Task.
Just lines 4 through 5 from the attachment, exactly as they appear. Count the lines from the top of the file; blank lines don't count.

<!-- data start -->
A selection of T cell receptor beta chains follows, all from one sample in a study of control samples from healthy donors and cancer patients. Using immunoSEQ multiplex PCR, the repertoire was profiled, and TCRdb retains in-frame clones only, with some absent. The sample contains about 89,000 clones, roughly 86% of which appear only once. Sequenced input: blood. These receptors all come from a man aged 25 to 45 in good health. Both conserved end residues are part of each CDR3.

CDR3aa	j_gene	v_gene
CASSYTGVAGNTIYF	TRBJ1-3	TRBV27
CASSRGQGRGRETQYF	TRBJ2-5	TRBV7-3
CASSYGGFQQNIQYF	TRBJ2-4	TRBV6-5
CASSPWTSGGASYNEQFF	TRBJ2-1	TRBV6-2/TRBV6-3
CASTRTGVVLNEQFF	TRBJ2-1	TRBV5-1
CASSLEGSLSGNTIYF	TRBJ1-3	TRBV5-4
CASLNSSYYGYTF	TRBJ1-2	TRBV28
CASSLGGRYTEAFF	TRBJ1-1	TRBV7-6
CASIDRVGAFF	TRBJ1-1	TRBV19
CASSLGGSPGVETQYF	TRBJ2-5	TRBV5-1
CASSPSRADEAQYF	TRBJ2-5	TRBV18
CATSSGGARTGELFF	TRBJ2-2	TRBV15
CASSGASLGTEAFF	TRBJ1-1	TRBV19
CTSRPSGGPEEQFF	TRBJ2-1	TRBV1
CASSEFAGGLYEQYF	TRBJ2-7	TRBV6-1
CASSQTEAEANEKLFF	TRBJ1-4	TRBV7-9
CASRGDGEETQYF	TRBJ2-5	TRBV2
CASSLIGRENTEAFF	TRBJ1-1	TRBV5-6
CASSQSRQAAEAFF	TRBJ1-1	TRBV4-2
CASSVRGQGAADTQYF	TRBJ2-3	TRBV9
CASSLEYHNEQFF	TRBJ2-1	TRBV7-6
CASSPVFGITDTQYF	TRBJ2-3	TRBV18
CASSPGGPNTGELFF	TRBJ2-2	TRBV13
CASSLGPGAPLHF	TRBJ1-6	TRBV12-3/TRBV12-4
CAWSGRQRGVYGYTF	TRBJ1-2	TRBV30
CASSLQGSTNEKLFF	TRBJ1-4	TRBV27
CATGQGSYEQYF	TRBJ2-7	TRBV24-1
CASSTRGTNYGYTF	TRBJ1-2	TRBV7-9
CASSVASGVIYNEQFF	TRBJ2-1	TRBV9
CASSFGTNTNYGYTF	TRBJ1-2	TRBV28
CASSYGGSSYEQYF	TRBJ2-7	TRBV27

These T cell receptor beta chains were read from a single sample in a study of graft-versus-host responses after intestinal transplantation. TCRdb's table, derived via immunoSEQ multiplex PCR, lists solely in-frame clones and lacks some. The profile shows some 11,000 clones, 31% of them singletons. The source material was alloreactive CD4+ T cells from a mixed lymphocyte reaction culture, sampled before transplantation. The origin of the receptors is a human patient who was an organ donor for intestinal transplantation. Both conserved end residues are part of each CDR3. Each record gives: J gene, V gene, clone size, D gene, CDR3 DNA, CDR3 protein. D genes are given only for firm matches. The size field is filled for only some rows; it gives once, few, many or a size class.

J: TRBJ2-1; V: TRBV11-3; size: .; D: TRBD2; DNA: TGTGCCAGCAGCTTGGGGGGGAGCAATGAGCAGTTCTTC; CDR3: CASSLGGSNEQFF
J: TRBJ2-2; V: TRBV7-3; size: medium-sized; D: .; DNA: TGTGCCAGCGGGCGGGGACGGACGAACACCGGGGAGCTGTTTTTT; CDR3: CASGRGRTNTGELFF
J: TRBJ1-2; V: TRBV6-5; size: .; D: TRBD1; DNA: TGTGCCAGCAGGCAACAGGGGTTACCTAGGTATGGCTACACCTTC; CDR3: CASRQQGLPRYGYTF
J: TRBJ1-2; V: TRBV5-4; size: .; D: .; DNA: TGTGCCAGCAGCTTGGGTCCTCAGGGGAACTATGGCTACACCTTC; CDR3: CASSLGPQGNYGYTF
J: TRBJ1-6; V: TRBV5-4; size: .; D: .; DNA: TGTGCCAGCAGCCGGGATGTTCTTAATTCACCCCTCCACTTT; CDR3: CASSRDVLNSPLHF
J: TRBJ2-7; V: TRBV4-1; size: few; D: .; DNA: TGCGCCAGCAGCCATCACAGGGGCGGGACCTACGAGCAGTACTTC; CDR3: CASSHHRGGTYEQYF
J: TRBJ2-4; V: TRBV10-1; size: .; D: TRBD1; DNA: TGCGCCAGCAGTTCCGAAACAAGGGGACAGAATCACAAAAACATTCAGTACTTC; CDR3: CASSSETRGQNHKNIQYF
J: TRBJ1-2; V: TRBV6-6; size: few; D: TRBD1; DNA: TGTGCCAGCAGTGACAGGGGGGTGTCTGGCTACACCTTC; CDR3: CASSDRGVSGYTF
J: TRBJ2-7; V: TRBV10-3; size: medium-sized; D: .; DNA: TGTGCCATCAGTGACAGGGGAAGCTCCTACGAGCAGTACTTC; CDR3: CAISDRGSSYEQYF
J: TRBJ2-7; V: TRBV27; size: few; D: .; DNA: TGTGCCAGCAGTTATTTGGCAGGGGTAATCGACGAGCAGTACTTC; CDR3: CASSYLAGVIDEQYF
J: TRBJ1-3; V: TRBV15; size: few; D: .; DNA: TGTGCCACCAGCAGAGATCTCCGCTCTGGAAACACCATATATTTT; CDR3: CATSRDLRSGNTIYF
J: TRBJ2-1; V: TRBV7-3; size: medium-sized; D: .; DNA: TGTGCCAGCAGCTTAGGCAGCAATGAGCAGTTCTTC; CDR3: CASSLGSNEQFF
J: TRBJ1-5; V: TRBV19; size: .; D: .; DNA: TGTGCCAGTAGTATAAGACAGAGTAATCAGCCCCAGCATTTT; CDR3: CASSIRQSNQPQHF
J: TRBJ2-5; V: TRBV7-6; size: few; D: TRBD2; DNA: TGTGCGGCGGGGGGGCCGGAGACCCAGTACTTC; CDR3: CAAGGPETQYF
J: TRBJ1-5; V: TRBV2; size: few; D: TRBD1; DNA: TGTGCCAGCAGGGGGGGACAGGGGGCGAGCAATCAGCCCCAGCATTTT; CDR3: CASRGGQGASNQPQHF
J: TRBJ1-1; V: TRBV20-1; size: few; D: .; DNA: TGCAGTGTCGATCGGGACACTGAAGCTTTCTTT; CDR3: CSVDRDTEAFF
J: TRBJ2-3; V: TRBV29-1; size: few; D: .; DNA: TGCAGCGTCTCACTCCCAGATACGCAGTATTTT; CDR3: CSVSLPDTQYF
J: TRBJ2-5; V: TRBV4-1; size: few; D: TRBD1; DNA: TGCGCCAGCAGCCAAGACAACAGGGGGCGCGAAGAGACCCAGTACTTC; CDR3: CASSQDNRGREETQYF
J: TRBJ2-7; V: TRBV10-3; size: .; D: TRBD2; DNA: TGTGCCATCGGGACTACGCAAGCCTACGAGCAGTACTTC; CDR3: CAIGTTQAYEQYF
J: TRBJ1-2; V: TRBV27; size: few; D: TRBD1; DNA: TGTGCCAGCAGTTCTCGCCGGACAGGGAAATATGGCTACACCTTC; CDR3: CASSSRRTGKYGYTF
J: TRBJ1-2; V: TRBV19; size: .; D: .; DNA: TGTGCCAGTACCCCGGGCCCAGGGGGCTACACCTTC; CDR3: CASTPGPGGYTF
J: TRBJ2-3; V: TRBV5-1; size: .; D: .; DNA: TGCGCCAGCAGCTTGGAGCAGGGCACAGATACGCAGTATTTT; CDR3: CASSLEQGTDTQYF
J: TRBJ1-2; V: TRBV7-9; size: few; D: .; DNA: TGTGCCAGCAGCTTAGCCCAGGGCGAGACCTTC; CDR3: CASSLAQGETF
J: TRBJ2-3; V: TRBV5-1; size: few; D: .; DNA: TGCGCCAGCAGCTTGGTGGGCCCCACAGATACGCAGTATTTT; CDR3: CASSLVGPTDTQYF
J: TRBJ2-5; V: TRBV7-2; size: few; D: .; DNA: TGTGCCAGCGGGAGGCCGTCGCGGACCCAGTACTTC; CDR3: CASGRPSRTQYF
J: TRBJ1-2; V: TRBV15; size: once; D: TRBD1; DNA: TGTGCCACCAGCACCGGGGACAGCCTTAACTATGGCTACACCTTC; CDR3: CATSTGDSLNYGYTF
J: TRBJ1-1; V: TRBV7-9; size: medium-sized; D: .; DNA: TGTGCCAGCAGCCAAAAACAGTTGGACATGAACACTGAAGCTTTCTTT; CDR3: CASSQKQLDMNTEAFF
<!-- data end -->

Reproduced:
CASSRGQGRGRETQYF	TRBJ2-5	TRBV7-3
CASSYGGFQQNIQYF	TRBJ2-4	TRBV6-5